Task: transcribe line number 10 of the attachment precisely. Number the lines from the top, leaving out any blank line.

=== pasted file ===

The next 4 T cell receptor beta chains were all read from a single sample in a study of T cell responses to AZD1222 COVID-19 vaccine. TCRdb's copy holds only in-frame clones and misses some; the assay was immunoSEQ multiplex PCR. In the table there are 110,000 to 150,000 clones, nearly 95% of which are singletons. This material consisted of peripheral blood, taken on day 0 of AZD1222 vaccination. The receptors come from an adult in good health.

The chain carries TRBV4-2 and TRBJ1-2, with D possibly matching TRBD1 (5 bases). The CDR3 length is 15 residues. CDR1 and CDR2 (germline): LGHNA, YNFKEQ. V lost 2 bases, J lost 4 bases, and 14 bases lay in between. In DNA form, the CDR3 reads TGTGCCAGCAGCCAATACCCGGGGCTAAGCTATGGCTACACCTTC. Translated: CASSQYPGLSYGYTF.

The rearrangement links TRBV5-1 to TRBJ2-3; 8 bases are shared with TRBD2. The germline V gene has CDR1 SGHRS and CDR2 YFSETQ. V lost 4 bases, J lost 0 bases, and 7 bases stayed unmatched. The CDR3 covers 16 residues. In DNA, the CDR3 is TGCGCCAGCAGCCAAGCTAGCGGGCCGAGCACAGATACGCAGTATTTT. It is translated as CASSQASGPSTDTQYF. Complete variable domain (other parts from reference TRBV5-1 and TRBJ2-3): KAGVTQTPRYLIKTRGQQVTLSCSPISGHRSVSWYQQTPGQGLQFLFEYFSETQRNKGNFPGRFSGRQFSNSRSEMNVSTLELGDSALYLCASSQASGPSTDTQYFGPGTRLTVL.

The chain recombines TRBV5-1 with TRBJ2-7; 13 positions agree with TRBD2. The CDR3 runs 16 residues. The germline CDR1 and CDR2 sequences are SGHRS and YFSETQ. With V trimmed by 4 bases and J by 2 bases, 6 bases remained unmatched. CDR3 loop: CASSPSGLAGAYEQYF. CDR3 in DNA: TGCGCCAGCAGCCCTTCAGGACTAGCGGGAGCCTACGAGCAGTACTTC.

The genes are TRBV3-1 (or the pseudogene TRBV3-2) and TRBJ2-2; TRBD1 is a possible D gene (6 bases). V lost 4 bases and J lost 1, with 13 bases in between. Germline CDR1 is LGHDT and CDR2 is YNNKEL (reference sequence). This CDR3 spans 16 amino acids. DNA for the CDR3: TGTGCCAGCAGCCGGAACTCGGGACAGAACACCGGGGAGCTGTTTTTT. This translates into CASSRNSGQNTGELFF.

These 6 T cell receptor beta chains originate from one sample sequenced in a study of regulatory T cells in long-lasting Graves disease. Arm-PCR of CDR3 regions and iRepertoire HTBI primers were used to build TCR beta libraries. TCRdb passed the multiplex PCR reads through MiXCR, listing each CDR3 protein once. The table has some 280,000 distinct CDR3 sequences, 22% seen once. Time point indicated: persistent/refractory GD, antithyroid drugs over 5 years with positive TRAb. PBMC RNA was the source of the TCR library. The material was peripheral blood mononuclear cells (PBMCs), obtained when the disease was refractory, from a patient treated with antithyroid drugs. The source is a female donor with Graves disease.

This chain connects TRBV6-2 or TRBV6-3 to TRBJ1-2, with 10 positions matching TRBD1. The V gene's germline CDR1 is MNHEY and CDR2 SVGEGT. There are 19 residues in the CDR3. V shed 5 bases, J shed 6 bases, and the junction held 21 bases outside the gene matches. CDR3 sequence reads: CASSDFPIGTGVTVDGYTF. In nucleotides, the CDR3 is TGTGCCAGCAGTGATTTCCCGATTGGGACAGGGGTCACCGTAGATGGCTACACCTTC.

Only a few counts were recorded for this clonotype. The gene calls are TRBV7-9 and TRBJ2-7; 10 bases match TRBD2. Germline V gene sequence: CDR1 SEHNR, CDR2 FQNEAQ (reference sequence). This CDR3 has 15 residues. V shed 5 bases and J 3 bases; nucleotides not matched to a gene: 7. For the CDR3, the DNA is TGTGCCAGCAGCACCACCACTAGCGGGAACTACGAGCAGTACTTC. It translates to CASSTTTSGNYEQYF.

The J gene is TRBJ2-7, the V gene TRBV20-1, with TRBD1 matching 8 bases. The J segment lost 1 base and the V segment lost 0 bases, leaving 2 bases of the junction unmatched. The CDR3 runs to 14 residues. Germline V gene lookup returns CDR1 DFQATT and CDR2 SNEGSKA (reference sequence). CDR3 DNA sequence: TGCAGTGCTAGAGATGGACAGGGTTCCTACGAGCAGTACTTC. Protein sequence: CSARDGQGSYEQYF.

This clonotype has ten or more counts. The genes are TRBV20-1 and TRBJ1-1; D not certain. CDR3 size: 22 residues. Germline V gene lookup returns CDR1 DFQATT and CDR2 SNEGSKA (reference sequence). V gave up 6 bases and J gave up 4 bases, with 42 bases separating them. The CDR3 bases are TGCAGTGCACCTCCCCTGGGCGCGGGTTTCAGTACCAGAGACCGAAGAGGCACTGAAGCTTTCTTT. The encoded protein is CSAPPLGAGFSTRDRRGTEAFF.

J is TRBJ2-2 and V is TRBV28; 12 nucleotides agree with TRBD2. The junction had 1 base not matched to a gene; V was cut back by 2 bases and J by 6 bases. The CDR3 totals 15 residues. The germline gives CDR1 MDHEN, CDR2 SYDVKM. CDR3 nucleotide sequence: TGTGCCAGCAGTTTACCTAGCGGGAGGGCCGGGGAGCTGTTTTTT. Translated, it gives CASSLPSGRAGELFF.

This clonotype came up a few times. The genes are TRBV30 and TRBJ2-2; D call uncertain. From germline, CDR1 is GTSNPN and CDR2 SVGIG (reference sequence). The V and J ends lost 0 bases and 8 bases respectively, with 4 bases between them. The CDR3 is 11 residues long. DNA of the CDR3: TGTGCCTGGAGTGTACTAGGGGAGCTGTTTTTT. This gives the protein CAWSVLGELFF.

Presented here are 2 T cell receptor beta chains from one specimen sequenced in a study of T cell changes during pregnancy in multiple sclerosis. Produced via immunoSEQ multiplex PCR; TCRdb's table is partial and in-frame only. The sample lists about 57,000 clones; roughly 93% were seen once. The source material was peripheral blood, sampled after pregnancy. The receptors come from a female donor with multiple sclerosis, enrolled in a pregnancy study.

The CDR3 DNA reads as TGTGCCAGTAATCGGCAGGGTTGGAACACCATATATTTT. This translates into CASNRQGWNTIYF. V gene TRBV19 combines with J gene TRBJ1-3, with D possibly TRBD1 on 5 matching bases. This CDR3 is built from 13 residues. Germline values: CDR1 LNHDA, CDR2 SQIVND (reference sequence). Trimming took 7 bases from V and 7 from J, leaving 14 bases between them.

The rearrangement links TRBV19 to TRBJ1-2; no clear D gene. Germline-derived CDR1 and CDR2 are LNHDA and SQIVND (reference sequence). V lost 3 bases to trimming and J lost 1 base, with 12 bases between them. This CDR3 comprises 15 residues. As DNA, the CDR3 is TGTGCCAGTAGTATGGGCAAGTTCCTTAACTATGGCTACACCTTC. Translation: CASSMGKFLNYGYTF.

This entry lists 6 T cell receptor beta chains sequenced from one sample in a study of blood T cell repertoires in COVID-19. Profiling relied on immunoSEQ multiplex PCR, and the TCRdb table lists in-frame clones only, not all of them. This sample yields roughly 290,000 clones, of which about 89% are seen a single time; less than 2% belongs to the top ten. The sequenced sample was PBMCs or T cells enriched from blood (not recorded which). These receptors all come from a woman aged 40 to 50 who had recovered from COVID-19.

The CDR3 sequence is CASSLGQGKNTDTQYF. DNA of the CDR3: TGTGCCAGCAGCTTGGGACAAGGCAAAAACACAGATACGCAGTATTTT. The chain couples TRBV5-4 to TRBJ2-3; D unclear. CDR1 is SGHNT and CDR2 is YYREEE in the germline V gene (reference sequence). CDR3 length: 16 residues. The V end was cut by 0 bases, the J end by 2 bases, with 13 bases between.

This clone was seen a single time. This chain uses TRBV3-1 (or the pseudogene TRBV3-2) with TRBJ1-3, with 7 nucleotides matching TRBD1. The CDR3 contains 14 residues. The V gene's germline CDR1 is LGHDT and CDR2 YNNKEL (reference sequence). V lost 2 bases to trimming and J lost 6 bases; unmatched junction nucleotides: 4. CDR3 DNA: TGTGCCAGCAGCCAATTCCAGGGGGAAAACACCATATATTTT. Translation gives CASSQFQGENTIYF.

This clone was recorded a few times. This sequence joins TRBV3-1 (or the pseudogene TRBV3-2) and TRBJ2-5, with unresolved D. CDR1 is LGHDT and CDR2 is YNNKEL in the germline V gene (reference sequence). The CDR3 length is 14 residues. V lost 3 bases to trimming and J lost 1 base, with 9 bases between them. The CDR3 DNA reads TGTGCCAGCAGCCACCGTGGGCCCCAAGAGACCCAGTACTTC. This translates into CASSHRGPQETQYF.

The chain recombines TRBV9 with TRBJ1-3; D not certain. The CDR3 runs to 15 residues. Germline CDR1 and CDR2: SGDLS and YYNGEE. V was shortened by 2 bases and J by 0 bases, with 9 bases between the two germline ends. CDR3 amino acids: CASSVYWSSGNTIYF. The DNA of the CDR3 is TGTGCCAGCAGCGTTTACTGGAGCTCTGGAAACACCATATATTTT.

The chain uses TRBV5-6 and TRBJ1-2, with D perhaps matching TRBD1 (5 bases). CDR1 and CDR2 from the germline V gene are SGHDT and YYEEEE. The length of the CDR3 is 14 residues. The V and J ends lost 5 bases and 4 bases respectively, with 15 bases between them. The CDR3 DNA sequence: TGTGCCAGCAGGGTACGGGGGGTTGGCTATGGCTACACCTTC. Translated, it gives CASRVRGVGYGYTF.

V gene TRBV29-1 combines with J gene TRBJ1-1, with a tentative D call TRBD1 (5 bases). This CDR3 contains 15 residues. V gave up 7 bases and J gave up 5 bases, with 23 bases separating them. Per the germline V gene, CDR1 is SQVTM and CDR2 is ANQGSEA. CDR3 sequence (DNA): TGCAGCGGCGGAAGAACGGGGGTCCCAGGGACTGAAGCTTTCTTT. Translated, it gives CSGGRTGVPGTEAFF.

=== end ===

This clonotype has ten or more counts. The genes are TRBV20-1 and TRBJ1-1; D not certain. CDR3 size: 22 residues. Germline V gene lookup returns CDR1 DFQATT and CDR2 SNEGSKA (reference sequence). V gave up 6 bases and J gave up 4 bases, with 42 bases separating them. The CDR3 bases are TGCAGTGCACCTCCCCTGGGCGCGGGTTTCAGTACCAGAGACCGAAGAGGCACTGAAGCTTTCTTT. The encoded protein is CSAPPLGAGFSTRDRRGTEAFF.